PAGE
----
Blurred lines.

People being recruited to a job profile.  A performance management agreement is set up.  Person does loads of amazing work – just happens to look very little like the bland job role they were recruited to and the performance objectives all changed as work shifted and new clients came in etc.  Lines drawn, became blurred.  It happens.  They blur.  Deal with it.

We might as well just face it: it’s a multi-disciplinary world we’re in.  Maybe always have been.  We were content with our lines and our order and our boxes.

Now we seem malcontent with them and are eager for the fuzziness, the imperfect, the adaptive.

I think I’m resplendent in there being less strict categorisation and more ambiguity in the world.  Oops I slipped in a VUCA-ism.  Sorry.

I think my major point here is we ought to spend less time on over-categorisation and more on “what do I need that’s going to work for me, here, with these things, to do something better”?

If I need a reflective and calm facilitator for an event I might find someone who’s more a coach than a stage jockey.  They are categorised as a coach yet I’d need them to coach a group of people so won’t go for the category “facilitator”.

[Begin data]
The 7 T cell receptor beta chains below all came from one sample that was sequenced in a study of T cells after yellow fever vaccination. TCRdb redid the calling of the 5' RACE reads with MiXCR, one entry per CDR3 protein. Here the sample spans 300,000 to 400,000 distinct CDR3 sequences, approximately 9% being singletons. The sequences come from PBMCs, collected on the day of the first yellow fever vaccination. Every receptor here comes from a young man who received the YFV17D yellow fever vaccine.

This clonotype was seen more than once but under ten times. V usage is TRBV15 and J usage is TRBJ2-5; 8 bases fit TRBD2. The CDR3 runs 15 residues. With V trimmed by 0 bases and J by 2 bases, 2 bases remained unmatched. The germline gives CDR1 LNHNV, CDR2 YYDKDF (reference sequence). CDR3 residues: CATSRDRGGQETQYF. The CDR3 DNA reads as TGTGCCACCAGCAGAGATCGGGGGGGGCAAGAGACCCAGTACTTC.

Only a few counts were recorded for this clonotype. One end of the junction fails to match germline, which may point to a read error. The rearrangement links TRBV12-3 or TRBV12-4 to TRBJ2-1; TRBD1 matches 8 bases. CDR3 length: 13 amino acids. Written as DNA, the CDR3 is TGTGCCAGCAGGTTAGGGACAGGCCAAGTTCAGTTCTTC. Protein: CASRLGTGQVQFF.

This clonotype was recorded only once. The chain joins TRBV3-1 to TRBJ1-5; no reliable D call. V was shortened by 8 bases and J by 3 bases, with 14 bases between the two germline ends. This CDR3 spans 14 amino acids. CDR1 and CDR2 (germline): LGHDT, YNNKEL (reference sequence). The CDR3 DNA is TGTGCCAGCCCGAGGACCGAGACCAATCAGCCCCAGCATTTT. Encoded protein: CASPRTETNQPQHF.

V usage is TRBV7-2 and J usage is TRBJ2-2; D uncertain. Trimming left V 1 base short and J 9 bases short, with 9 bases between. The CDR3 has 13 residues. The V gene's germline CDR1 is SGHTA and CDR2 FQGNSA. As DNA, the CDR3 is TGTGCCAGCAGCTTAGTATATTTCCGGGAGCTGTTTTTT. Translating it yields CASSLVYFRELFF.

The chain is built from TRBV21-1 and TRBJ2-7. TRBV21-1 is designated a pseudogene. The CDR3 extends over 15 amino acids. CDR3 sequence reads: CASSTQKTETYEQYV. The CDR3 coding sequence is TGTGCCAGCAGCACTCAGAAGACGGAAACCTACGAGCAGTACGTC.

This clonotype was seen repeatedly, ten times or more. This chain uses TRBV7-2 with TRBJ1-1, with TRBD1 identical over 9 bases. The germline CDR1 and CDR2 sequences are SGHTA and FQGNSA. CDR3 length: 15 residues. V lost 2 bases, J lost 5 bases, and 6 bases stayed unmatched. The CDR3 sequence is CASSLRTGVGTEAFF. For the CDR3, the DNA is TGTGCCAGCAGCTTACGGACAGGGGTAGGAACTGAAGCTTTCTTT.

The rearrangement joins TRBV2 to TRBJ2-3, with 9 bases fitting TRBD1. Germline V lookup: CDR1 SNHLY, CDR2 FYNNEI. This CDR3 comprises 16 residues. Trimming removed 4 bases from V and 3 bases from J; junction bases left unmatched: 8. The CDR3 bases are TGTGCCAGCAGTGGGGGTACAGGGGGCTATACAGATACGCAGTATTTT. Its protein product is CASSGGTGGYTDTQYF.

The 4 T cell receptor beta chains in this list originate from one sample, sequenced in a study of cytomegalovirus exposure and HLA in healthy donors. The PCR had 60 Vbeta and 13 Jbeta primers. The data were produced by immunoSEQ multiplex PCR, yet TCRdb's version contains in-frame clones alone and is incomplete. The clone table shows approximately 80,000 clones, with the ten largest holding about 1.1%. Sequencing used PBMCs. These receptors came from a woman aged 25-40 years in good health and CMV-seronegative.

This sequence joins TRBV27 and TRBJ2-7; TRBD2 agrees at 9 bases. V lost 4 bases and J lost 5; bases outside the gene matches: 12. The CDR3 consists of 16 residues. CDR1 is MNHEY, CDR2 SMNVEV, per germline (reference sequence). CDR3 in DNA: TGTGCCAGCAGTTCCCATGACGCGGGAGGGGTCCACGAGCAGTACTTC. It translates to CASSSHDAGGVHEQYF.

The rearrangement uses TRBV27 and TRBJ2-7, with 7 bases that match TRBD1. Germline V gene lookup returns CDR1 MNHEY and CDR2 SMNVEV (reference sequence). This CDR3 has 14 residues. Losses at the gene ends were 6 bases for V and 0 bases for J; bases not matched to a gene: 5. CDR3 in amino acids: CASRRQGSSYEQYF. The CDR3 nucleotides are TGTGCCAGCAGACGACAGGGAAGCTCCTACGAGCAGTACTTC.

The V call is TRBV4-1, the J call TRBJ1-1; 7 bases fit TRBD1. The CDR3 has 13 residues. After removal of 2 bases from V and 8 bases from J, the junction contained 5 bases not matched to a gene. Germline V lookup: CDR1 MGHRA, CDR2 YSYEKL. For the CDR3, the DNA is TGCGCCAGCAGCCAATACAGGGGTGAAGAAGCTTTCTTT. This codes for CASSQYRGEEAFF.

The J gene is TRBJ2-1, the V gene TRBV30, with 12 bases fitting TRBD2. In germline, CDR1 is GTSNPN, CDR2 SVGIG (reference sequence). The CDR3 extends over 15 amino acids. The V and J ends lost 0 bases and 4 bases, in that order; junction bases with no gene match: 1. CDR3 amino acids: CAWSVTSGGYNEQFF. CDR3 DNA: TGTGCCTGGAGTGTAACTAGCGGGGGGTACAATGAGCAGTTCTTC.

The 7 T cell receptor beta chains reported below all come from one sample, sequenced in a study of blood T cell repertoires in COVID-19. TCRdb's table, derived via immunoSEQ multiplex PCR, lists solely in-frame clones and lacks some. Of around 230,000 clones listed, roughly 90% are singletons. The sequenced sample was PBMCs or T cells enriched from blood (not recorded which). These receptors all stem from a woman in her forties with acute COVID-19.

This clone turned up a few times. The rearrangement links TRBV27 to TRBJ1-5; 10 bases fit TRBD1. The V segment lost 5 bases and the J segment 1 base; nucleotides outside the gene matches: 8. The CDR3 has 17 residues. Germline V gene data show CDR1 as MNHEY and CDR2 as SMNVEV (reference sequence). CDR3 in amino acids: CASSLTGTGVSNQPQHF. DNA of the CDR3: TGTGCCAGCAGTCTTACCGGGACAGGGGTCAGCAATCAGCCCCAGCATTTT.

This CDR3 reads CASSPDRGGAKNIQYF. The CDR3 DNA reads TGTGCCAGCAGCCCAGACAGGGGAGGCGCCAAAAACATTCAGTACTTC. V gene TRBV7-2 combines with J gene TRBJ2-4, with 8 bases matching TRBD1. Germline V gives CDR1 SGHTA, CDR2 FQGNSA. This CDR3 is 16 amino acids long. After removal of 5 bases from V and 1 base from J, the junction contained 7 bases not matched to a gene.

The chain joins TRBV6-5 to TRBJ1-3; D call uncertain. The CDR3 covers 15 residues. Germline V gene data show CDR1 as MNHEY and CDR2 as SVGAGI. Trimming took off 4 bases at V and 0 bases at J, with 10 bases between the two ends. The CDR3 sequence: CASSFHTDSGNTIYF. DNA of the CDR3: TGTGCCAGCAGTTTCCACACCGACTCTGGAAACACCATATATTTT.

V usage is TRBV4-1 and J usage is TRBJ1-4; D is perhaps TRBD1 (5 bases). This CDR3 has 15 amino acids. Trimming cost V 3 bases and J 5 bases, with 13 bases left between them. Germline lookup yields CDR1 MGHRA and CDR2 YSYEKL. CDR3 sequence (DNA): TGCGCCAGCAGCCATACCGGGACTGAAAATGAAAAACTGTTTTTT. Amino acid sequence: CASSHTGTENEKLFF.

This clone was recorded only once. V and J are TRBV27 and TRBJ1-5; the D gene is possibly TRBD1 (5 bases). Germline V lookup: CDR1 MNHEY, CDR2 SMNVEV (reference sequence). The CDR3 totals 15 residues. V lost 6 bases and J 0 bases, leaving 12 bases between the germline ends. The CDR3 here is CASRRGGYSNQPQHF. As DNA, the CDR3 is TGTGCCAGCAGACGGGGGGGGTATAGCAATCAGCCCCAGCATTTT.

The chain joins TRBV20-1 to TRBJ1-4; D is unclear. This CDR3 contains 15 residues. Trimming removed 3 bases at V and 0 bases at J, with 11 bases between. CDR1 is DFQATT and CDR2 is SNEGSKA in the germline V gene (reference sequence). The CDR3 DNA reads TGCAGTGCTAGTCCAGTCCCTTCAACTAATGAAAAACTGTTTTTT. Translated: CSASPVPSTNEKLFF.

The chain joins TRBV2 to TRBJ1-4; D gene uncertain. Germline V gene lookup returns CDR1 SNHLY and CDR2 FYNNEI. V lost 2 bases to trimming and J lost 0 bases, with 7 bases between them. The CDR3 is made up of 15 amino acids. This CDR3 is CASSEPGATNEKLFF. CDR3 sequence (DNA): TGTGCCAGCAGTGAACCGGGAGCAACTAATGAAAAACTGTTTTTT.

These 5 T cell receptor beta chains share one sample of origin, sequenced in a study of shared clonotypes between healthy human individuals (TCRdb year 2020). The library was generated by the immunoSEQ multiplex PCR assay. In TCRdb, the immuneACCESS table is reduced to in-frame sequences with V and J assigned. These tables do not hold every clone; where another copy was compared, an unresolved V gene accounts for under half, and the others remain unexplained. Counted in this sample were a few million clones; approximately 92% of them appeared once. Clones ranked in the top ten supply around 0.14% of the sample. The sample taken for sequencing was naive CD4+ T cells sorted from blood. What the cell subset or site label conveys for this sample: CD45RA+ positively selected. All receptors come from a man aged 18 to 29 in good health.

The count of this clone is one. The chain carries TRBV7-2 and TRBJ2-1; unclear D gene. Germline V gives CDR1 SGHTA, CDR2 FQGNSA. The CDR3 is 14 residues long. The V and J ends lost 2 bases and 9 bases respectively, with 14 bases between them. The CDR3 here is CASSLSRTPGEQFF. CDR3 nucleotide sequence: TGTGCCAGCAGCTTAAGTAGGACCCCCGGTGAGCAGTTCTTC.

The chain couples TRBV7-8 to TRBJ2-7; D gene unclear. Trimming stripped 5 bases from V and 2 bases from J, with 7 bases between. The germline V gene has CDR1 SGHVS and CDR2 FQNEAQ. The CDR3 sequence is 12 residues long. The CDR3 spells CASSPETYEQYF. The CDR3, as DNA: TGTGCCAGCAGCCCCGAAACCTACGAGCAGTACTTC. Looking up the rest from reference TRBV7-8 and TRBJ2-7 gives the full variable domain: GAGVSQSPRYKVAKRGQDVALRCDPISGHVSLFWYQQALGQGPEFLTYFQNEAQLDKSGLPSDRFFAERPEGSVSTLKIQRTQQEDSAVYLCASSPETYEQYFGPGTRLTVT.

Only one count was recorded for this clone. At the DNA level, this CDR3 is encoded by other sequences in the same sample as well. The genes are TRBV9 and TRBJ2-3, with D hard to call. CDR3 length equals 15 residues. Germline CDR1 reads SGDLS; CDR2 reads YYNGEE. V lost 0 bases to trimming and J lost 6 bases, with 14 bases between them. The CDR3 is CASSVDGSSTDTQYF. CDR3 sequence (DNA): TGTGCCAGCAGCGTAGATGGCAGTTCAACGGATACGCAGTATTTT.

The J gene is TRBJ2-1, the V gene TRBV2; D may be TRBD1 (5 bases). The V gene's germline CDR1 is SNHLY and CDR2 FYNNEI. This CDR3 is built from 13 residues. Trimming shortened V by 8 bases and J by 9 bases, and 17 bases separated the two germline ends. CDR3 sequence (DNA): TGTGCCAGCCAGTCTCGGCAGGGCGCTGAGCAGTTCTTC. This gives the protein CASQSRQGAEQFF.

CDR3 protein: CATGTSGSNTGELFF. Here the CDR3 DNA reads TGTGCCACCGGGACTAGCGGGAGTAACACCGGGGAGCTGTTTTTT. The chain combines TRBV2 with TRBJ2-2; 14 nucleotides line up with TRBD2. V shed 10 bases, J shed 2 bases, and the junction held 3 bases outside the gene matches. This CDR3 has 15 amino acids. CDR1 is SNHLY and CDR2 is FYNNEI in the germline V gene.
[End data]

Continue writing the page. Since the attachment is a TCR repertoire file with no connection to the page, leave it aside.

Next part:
Blurred lines

An adjacent point is that when things are categorised, it can cause people to dislike it.  Fine.  You don’t like the category – and that’s your choice: so you can let the friction / grate of the categorisation put you off something that may or may not be fab or ignore the categorisation and let the thing into your world.  You may not make the category up, and may dislike the thing because it’s in a category but that doesn’t mean you have to cast it aside simply because it’s categorised by someone, somewhere.

Take disruption.  Some people hate it.  I actually like it.  In my world, it means being different; displacing something tired and less useful with something fresh and more useful.  It’s a categorised word.  Hipster, trendy, overused and so on.  My take on it, my use of it and my distinction of it works for me.  Yes it’s blurred by (even tainted by) others but I know what it means to me and I’m undeterred by others’ categorisation of disruption as a “fad”.

The only category I do like being in, is the one marked learner.  I’m a forever learner.  No lines or blurring required.  

The one skill to rule them all.  

Because everyone deserves better learning.